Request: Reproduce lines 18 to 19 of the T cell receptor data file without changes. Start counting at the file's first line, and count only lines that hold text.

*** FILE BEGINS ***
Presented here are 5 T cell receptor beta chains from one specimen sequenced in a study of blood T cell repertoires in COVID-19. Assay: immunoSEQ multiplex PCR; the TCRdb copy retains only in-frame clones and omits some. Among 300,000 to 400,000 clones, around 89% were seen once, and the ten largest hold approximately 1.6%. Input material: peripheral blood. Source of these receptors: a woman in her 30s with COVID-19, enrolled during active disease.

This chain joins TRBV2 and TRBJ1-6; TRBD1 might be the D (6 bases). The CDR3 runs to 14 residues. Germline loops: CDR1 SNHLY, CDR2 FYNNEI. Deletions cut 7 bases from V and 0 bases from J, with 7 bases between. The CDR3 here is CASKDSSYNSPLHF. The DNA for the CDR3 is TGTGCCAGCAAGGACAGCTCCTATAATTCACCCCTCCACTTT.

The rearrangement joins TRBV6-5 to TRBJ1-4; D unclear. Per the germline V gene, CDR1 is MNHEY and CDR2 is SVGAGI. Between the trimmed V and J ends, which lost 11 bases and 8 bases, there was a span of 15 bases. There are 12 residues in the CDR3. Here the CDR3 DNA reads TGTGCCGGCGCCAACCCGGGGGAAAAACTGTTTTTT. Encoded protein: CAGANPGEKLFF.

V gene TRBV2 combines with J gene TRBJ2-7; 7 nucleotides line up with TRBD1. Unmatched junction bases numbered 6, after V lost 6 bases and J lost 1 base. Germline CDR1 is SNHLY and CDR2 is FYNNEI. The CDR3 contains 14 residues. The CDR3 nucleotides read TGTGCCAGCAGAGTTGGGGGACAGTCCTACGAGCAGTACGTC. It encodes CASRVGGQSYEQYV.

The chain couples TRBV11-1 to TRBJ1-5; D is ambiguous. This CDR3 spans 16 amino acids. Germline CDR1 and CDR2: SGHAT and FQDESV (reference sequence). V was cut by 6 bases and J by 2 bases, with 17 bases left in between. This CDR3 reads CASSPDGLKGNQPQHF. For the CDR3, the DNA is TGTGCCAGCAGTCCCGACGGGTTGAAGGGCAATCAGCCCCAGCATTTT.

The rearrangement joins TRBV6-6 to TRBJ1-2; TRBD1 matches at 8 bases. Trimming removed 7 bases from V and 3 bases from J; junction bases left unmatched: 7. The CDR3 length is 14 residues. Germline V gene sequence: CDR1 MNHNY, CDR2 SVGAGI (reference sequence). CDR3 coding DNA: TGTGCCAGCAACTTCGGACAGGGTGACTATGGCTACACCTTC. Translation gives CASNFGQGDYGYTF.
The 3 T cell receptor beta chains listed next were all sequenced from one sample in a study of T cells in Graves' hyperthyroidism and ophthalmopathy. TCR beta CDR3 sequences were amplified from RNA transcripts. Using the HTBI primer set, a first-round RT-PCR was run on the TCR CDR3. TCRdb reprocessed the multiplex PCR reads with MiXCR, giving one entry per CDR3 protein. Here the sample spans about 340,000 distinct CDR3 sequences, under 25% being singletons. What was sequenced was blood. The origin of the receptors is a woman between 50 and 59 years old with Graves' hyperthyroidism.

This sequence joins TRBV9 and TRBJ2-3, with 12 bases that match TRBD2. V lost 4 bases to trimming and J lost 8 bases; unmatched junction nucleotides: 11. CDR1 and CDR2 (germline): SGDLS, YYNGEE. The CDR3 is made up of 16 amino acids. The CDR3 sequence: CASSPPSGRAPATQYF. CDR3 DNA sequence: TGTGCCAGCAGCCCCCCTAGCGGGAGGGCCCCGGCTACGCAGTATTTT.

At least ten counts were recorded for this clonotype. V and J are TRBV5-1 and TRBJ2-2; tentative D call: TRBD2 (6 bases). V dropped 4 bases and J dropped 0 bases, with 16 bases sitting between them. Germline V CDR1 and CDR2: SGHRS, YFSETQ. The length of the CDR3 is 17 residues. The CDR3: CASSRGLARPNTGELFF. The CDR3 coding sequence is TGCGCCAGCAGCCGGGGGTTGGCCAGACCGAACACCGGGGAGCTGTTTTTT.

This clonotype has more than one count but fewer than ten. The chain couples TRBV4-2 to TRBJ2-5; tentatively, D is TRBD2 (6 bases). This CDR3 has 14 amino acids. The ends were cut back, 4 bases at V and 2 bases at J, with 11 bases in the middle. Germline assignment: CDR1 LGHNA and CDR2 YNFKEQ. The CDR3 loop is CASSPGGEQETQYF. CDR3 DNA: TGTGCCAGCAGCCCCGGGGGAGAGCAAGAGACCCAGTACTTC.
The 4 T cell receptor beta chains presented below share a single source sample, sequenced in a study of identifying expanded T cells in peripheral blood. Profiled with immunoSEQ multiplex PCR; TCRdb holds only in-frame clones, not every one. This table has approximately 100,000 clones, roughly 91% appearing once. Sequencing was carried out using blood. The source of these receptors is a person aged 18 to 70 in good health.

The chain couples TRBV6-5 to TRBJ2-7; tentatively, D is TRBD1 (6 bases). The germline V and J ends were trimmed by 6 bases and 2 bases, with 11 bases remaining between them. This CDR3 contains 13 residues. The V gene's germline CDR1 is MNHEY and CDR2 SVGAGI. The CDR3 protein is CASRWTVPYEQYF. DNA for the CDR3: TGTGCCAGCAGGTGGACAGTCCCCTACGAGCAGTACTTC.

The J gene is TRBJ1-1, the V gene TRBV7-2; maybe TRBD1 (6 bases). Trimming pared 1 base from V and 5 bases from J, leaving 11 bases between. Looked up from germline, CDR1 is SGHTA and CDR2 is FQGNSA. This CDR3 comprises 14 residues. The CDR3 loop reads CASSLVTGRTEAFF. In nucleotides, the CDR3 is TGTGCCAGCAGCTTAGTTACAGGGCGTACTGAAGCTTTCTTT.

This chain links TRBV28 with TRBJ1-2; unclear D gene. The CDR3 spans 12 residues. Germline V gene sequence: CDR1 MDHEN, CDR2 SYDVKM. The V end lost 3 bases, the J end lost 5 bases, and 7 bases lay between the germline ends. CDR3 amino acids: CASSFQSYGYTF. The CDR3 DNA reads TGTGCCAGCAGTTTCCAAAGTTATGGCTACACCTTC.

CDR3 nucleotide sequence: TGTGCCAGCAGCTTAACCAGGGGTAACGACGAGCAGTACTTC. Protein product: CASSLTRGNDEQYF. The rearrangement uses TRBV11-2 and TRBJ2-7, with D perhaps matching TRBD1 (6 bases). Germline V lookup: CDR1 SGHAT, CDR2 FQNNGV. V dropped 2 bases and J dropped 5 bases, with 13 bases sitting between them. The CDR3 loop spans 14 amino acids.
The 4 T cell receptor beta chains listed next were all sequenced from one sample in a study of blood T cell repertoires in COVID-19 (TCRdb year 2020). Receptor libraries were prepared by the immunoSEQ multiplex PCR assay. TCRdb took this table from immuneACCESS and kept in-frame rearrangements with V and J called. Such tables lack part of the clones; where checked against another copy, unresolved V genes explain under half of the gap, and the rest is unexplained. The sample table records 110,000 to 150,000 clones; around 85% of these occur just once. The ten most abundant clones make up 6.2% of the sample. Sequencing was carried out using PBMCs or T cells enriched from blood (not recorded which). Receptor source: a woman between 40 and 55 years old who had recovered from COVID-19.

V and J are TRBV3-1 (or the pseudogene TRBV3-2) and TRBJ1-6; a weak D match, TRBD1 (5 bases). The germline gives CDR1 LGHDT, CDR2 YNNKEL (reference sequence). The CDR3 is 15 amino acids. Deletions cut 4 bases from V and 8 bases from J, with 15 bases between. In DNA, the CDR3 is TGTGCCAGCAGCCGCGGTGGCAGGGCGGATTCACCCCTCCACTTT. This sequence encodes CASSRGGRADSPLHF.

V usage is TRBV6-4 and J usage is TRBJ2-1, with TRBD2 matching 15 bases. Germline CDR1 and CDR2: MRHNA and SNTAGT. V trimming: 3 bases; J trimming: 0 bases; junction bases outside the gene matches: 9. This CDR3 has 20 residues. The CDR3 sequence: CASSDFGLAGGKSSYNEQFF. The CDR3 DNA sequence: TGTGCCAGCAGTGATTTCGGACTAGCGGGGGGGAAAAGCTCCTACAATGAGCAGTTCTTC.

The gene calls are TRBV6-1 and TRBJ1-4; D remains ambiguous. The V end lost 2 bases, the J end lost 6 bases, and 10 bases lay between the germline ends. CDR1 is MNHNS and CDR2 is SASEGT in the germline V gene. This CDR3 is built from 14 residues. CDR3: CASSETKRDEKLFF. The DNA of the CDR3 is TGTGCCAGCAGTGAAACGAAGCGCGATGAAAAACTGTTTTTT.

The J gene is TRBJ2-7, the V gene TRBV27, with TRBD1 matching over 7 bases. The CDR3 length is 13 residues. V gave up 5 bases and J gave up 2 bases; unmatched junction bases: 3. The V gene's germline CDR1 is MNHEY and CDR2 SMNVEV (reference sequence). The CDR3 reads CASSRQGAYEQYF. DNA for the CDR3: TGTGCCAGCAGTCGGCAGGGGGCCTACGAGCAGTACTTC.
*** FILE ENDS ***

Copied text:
V usage is TRBV6-4 and J usage is TRBJ2-1, with TRBD2 matching 15 bases. Germline CDR1 and CDR2: MRHNA and SNTAGT. V trimming: 3 bases; J trimming: 0 bases; junction bases outside the gene matches: 9. This CDR3 has 20 residues. The CDR3 sequence: CASSDFGLAGGKSSYNEQFF. The CDR3 DNA sequence: TGTGCCAGCAGTGATTTCGGACTAGCGGGGGGGAAAAGCTCCTACAATGAGCAGTTCTTC.

The gene calls are TRBV6-1 and TRBJ1-4; D remains ambiguous. The V end lost 2 bases, the J end lost 6 bases, and 10 bases lay between the germline ends. CDR1 is MNHNS and CDR2 is SASEGT in the germline V gene. This CDR3 is built from 14 residues. CDR3: CASSETKRDEKLFF. The DNA of the CDR3 is TGTGCCAGCAGTGAAACGAAGCGCGATGAAAAACTGTTTTTT.